The Serengeti National Park is possibly the best-known wildlife sanctuary in the world, unequaled for its natural beauty and ecological value. It lies between the shores of Lake Victoria in the west, Lake Eyasi in the south, and the Great Rift Valley to the east. The name Serengeti is derived from the Maasai word siringet meaning ‘extended area’; a fitting title for a place that features far-reaching grassy plains tinged with the twisted shadows of acacia trees and dotted with kopjes of giant granite boulders. With more than two million wildebeest, half a million Thomson's gazelle, and a quarter of a million zebra, it supports the greatest concentration of plains game in Africa, and for this it was granted the status of a UNESCO World Heritage Site in 1978.
The park covers an area of 14,763-sq-km, but it is the center of the much larger Serengeti Ecosystem – a region that encompasses approximately 30,000-sq-km and is a combination of the Serengeti, the Ngorongoro Conservation Area, Kenya’s Maasai Mara and several smaller game reserves. The system protects the annual wildebeest migration; so called because the majority of hooved animals on this astonishing journey are wildebeest, but they are joined in equally staggering numbers by zebra and gazelle. These animals embark on a roughly 1000-km-long circular trek through unfenced Tanzania and Kenya in search of seasonal pasture and water and are hotly pursued by their predators. It is a phenomenal sight, but the Serengeti also offers rewarding year-round, high-density game viewing, which includes significant large predator-prey interactions.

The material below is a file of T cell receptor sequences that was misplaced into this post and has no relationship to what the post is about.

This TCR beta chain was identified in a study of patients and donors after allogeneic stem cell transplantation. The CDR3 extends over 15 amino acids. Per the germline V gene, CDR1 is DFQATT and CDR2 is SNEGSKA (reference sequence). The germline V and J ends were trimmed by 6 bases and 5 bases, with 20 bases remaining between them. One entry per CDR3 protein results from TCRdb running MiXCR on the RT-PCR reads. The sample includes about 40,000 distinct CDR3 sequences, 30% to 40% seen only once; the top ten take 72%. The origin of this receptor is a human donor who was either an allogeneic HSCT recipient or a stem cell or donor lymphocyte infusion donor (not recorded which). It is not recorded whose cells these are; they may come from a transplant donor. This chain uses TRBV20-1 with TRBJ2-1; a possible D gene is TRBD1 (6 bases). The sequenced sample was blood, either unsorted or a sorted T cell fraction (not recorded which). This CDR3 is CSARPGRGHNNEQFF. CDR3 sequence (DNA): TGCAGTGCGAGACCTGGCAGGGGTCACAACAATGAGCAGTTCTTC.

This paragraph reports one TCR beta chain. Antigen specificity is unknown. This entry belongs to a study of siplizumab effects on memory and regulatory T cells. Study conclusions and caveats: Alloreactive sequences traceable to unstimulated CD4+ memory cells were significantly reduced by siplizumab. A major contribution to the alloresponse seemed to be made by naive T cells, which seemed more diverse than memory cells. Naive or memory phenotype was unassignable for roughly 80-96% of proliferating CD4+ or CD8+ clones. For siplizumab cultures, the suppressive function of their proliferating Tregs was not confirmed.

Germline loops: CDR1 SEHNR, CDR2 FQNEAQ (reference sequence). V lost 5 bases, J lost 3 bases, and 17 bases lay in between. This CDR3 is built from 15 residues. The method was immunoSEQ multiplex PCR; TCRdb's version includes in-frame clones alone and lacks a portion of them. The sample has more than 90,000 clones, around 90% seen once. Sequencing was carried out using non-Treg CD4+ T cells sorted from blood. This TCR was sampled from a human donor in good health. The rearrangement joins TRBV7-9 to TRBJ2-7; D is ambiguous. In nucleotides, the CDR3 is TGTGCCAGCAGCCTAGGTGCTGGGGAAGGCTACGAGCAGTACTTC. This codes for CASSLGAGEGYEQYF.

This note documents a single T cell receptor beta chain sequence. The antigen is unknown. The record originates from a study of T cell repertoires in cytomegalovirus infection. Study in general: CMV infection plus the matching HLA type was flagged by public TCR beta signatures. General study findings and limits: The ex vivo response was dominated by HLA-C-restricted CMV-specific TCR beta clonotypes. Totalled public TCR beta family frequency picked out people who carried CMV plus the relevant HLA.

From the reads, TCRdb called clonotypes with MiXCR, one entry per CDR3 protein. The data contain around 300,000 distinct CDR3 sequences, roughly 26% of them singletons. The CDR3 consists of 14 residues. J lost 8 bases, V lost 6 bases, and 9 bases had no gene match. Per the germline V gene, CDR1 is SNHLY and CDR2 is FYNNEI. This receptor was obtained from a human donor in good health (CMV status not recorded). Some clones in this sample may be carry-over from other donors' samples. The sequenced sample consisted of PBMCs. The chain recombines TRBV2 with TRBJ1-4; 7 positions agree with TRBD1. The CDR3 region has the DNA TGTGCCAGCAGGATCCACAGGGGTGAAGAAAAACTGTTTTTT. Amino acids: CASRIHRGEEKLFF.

The 8292-sq-km Ngorongoro Conservation Area (NCA) is an extensive highland region along the eastern arm of the Rift Valley, with the world-renowned Ngorongoro Crater as its focal point. It shares a boundary with the Serengeti National Park to the west, but the NCA is not itself a national park in the strict sense of the word. It was established in 1959 as a multi-use area, to conserve wildlife and other natural resources and also safeguard the interests of the Maasai pastoralists who graze their livestock. As such, guests on safari have the unique experience of seeing the Maasai herding their cattle alongside the tremendous variety of wildlife found in the area.
With its vast expanses of grassy plains, savannah woodlands, highland forests and volcanic craters and calderas, Ngorongoro is unmatched for its natural diversity and there are few places on earth where such a tremendous variety of landscapes exist inside a region of this size. Apart from its wildlife riches, the NCA is also of great archaeological importance, with the remains of some of mankind's earliest ancestors discovered in the area. In 1978 it was declared a UNESCO World Heritage Site in recognition of its outstanding natural beauty and its importance for archaeological research. A descent on to the floor of the Ngorongoro Crater, which is in fact a caldera (a collapsed volcanic cone), is a main draw for tourists coming to Tanzania. With steep protective walls, plenty of fresh water and good climate, it contains everything necessary for its abundant wildlife to thrive.